The view from the migration sector bubble

By Vancouver Sun | I just spent a few days with Canadians who work with immigrants, refugees, international students and other migrants. The almost 1,000 people at the 2017 Metropolis Conference in Montreal are on the front lines of an effort central to a country with arguably the world’s highest per capita in-migration. Each year, Canada spends roughly $1.2 billion on the so-called “settlement sector.” Its mission is to assist more than 300,000 new immigrants and refugees a year while supporting 325,000 foreign students and more than 300,000 temporary foreign workers. Migration is a mass phenomenon in Canada, unlike in most nations. Many settlement workers live in the cities that draw most migrants: Foreign-born people make up 23 per cent of Montreal’s population, 45 per cent of Metro Vancouver’s and half of Greater Toronto. Workers in the settlement-sector form an influential Canadian subculture. One person at Metropolis affectionately referred to them as “activists with pensions.” Immigration Minister Ahmed Hussen spoke twice and told them they greatly influence public policy. I began wondering, however, how much these upstanding people represent the Canadian population. Do their values correspond at all to opinion poll results or with the issues Canadians follow through the media? The vast majority at the taxpayer-funded Metropolis conferences live on government paycheques or grants. They are in the Immigration Department, the Heritage Department, public research universities and taxpayer-financed non-profit organizations. Their theme is humanitarianism. Metropolis participants repeatedly said Canada should bring in more immigrants, refugees and foreign students, migrants are a “vulnerable population” and taxpayers should spend more on them. Read...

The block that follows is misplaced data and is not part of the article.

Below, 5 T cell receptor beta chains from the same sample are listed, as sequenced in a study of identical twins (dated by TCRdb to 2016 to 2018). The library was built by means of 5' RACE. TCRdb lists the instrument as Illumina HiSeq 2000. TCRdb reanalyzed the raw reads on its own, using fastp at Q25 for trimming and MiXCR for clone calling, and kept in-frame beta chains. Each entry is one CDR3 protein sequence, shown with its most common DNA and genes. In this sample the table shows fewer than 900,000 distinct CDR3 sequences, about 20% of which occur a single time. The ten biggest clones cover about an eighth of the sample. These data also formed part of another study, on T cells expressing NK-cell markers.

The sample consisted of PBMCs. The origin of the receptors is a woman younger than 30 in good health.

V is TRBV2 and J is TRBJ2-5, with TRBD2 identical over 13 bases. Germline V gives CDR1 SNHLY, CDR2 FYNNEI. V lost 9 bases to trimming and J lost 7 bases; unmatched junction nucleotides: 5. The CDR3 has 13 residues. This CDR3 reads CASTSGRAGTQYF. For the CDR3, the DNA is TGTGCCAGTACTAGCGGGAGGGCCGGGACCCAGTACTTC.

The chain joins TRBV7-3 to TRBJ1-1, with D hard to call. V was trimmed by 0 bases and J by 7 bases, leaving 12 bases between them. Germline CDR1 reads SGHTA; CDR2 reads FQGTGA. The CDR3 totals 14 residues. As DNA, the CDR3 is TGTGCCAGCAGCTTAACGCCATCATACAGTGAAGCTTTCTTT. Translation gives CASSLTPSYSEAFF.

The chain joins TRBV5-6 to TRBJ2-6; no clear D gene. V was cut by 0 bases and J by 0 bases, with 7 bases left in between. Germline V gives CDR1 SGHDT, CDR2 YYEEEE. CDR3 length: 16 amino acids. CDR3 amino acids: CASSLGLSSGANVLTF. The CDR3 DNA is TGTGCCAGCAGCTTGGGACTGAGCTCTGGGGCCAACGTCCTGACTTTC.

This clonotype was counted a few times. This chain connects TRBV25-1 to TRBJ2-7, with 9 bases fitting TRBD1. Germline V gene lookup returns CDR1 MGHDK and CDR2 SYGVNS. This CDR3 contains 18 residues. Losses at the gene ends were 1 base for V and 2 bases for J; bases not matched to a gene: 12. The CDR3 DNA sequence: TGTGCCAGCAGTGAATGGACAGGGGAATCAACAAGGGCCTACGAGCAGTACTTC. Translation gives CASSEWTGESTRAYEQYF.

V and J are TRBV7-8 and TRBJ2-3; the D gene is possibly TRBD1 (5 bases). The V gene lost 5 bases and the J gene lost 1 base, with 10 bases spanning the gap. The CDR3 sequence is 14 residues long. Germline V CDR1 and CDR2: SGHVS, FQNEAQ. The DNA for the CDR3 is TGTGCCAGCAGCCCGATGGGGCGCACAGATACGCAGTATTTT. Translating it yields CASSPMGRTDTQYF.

Diverse tech: innovative immigrants are showing the way

By Canadian Immigrant Magazine | As the U.S. tech sector blasts the recent travel bans because of the important role immigrants play in the industry, Canada is surging forward in innovation with help from a diverse bunch who are founding companies, launching apps, furthering tech education and moving the economy forward. “Canadian tech companies understand the power of inclusion and diversity of thought, and that talent and skill know no borders. In choosing to hire, train and mentor the best people in the world, we can build global companies that grow our economy. By embracing diversity, we can drive innovation to benefit the world …” In response to the U.S. travel ban, this excerpt from a recent open letter signed by more than 150 technology companies in Canada — including Shopify, Google Canada, Hootsuite, Kickstarter and BlackBerry among others — proudly mirrors Canada’s policies toward immigrants and refugees — that our strength lies in our diversity. “In order to succeed in North America, you must collaborate with talented individuals on great ideas, regardless of their religious beliefs or where they were born. And, as Canadians, our commitment to fostering an open and inclusive society has been our strength,” says Jordanian-born Abdullah Snobar, executive director of the DMZ, the tech incubator at Ryerson University in Toronto. “We see and experience this every day with our diverse community at DMZ and in the Canadian tech sector. And as a result, we’ve become a more innovative country. And, no matter where you stand on this argument, it’s a fact that diversity is at the core of economic growth,” he adds, noting that...